EU Treaty Rights is term used to describe the rights of Union citizens and their family members to exercise free movement within the territory of the Member States of the EU. The area is regulated by Directive 2004/38/EC, as implemented in Ireland by the European Communities (Free Movement of Persons) Regulations 2015, which was brought into operation on the 1st February 2016.
These laws give specific rights to EU citizens to move from one Member State to another in certain circumstances, and extend to their specified family members. Generally, the right of free movement of the EU citizen flows from the EU citizen’s engagement in economic activity in the host Member State. Such activities include employment, self employment, study and residence on the basis of financial self sufficiency.
The Directive of 2004 and 2015 Regulations divide the relevant family members to whom the EU free movement rights extend into two categories; “Qualifying family members” include the spouse, children of both the EU citizen and the spouse of the EU citizen who are either under the age of 21 or aged 21 and over and still dependent, and dependent parents/grandparents of the EU citizen and their spouse. “Permitted family members” include other family members of the EU citizen who are dependent on the EU citizen, or a member of the EU citizen’s household, or have serious health grounds which requires the personal care of the EU citizen, or are the de facto partner of the EU citizen. The circumstances of dependency/membership of the same household/serious health grounds must have existed previously in the country from which the family member came from in order for them to fall into the category of permitted family members.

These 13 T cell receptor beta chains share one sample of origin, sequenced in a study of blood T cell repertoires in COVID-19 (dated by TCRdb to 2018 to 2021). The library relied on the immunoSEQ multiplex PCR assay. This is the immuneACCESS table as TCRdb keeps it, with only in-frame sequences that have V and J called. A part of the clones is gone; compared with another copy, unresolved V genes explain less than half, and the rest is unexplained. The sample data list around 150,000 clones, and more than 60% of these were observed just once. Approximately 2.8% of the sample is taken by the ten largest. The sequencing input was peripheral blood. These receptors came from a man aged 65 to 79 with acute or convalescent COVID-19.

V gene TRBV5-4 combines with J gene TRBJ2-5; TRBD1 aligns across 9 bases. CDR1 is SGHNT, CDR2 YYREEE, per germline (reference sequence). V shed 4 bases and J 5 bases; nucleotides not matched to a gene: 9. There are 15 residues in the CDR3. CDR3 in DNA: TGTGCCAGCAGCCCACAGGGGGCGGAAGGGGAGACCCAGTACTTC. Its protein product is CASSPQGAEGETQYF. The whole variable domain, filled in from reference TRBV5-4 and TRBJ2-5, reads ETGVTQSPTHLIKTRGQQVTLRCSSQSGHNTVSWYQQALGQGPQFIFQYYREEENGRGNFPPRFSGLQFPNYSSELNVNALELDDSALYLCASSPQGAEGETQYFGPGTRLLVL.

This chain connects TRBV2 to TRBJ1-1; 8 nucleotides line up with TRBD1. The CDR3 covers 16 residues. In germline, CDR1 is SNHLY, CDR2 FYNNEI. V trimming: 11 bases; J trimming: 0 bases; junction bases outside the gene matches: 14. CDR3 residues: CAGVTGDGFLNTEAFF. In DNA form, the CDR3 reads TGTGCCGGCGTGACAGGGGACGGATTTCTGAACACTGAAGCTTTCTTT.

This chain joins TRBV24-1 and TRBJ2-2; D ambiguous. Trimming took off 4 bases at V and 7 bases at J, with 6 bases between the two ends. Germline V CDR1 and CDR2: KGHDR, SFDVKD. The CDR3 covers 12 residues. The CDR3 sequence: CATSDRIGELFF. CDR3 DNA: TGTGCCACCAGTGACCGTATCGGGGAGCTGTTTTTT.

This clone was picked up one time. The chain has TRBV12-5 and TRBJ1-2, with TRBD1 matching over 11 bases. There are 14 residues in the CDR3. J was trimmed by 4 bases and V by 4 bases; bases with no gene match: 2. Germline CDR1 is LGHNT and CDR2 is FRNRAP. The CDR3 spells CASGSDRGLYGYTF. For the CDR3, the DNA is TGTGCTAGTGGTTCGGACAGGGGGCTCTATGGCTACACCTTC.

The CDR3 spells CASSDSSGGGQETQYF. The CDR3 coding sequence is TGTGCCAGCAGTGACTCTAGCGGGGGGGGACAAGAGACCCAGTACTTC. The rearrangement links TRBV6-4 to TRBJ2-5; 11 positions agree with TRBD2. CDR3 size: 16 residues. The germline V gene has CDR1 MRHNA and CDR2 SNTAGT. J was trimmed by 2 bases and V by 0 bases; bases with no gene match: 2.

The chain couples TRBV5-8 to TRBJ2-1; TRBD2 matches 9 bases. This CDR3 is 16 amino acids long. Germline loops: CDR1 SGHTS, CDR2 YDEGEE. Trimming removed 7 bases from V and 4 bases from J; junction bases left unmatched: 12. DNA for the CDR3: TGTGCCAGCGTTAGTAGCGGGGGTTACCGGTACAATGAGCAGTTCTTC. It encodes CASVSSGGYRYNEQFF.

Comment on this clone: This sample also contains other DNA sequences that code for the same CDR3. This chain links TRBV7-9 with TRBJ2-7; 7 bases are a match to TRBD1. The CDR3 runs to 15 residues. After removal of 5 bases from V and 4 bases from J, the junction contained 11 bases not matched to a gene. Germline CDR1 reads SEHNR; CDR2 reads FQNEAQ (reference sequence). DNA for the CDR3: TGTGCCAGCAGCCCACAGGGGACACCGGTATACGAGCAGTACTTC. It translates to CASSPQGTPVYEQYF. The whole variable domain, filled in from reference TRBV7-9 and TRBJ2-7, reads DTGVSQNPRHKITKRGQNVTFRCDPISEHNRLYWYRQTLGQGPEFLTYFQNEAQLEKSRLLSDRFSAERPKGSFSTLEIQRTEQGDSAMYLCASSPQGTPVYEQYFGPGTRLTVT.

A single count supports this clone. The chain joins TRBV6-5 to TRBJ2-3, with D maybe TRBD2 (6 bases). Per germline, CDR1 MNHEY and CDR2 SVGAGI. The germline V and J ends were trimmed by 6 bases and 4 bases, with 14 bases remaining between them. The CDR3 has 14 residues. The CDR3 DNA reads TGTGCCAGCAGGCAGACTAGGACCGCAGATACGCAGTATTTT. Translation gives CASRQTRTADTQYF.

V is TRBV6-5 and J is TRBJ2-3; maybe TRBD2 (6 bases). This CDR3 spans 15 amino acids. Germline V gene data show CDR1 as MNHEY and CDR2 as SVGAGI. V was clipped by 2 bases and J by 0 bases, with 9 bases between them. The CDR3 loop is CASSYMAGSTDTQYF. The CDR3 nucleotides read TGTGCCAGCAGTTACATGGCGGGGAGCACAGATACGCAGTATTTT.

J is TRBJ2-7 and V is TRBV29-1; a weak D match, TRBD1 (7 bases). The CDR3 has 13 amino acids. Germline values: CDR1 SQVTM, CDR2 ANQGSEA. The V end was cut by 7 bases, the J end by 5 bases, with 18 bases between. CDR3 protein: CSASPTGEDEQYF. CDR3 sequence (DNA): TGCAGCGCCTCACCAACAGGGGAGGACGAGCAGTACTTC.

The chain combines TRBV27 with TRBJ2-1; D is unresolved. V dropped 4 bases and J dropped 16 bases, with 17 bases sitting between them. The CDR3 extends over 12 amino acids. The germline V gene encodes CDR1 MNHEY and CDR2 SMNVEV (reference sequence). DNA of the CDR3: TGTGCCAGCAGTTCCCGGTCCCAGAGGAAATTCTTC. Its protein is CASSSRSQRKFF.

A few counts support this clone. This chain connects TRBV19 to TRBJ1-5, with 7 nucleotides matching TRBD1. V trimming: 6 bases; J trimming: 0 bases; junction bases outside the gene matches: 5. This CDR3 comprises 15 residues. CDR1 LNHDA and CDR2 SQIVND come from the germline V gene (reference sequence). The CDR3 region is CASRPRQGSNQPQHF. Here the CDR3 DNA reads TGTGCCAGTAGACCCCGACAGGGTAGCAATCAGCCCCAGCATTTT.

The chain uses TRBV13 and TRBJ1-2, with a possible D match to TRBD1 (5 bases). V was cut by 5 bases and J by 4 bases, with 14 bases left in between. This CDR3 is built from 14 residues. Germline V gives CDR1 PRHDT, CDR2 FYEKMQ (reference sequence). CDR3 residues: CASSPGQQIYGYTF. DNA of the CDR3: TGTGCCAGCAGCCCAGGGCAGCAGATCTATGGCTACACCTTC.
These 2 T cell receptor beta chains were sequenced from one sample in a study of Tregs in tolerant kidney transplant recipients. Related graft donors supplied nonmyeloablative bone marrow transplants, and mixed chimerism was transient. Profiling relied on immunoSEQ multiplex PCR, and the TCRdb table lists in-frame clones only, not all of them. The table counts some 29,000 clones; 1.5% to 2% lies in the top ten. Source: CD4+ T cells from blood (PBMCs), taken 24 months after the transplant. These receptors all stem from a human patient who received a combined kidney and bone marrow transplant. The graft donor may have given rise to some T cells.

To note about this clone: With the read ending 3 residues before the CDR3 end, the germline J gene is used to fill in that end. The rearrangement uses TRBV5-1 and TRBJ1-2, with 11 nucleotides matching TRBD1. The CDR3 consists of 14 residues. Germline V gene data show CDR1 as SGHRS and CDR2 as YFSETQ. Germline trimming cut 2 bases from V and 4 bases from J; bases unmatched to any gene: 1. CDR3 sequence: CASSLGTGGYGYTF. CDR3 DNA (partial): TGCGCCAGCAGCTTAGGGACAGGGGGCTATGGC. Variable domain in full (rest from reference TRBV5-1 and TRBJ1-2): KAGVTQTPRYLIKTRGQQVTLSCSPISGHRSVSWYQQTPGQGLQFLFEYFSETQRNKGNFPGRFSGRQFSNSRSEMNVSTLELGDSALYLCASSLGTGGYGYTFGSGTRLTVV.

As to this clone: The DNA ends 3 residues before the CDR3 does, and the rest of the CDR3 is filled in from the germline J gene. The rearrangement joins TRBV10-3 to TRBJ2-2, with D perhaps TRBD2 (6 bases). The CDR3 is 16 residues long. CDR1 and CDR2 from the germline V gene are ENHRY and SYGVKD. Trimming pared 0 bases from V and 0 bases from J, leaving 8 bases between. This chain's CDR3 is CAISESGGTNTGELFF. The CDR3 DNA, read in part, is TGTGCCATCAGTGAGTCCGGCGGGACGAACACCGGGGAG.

The Directive and Regulations set out a specific application procedure for the granting of visas and EU Fam residence cards for the family members of the EU citizen. Visas for both qualifying and permitted family members are to be issued by way of an “accelerated procedure” and free of charge. Family members who come within the ambit of the Directive and Regulations are provided with a residence card evidencing their entitlement to reside and work in the State for a five-year period. The Minister is obliged to complete the application process within six months.
Successful applicants must then register at the GNIB, while unsuccessful applicants are entitled to have the decision reviewed by way of the review procedure specified in the Directive and Regulations.
EEA nationals and their family members who have resided in the State for over five years in accordance with the Directive/Regulations may apply for permanent residency, which is evidenced by a Permanent Residence Card..
Family members of EU citizens may acquire a right to retain their residence under the EU Directive and Regulations in the case of separation, divorce and death of the EU citizen. These applications are known as “retention applications”.
We guide clients through all aspects of the EU Treaty Rights pathway, from applying for the initial visa to enter the State, the application for the five year EU Fam residence card, the review procedure, retention applications, removal orders, and in some cases challenging decisions in the High Court by way of Judicial Review litigation where there have been unlawful breaches of the Directive and Regulations and EU Free Movement Law.
We also advise and make applications on client’s behalf in relation to rights and entitlements under EU Free Movement Law and EU case law that do not fall specifically within the ambit of Directive 2004/38/EC and the European Communities (Free Movement of Persons) Regulations 2015.